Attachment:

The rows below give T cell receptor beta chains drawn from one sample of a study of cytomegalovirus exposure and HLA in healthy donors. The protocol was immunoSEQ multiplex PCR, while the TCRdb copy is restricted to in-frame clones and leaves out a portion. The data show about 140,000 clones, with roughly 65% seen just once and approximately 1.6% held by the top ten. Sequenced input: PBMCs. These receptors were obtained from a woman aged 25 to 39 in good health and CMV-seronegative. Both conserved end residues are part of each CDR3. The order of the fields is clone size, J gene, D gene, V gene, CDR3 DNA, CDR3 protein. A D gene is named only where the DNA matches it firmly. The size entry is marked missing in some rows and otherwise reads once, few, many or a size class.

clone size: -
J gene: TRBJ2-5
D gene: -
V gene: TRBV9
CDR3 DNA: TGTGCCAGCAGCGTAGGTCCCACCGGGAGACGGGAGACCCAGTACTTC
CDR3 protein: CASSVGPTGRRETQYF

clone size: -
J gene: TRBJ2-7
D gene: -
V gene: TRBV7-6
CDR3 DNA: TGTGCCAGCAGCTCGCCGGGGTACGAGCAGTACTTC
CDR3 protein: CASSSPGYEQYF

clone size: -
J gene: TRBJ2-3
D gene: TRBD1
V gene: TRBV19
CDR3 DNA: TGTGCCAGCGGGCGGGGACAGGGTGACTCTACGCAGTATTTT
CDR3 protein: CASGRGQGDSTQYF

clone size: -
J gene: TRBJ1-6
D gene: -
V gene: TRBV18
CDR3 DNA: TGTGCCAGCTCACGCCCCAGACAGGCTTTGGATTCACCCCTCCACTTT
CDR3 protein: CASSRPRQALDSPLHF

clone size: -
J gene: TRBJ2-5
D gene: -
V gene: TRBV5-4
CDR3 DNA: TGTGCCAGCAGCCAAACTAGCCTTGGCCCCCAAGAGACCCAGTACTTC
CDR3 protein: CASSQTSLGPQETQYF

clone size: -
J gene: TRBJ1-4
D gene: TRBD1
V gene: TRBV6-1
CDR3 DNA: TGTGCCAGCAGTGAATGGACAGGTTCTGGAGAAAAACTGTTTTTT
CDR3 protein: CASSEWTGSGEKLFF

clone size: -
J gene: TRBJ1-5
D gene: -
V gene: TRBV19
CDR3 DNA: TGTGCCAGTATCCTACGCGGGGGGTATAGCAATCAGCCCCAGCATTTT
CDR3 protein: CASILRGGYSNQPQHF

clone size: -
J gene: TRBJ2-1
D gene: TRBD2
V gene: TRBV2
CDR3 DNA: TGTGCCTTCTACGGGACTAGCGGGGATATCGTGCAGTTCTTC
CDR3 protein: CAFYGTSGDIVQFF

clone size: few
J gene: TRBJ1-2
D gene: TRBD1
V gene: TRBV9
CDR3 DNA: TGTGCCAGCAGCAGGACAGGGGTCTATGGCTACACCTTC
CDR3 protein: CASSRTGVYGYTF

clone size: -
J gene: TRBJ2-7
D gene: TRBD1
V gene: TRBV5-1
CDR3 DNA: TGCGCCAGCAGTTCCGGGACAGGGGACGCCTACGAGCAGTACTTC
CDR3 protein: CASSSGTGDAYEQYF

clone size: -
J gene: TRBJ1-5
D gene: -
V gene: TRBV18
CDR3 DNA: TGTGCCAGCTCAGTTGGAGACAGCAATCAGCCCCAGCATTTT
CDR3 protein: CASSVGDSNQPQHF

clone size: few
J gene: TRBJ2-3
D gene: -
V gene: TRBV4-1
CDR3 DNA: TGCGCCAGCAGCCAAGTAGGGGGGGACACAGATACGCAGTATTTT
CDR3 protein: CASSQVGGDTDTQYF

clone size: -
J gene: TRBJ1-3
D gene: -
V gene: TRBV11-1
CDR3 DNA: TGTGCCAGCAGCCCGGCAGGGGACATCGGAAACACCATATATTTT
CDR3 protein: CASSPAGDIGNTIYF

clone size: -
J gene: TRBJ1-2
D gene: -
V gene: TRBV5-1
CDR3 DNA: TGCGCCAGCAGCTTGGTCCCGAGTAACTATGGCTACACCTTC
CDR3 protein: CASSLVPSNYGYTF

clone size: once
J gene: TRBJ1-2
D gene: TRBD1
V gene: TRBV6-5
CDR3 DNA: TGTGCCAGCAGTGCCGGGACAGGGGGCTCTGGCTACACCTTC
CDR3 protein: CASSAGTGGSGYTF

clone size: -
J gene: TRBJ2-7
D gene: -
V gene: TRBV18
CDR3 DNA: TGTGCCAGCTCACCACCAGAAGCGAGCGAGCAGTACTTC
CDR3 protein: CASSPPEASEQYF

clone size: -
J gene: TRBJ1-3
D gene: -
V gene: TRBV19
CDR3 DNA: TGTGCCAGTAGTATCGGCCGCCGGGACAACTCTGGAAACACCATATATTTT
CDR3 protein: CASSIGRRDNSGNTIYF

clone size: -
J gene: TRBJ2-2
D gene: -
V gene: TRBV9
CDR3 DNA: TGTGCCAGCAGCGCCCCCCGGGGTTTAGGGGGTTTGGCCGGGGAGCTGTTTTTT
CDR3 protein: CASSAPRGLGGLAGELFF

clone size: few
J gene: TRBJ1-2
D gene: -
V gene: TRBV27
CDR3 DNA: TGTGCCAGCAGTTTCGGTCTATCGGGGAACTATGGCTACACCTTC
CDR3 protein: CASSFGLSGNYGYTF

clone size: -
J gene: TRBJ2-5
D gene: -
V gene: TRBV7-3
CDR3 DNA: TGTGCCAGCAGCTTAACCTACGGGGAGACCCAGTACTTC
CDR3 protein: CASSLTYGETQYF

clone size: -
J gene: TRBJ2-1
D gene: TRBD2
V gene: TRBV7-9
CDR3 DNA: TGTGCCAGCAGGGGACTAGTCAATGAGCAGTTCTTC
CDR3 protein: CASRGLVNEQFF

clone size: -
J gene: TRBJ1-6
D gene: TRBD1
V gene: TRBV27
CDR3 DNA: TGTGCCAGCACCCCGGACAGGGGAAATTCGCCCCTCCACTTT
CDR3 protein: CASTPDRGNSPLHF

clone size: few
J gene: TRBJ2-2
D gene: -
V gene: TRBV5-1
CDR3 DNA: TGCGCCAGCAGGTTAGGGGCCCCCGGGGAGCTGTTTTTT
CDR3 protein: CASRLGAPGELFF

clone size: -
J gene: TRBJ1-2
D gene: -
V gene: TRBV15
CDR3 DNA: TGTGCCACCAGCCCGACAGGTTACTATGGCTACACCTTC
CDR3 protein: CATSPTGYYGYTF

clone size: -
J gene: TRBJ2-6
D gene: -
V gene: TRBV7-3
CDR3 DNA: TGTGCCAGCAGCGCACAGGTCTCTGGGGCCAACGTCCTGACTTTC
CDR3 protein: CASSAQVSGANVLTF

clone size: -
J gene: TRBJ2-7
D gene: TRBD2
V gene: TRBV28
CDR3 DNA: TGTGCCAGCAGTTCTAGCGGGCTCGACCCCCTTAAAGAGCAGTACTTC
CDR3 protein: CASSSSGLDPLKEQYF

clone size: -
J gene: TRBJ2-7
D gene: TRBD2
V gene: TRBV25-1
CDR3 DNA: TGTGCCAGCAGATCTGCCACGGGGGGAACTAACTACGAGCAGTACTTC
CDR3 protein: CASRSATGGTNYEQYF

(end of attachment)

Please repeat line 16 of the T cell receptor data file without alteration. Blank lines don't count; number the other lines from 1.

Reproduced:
D gene: TRBD1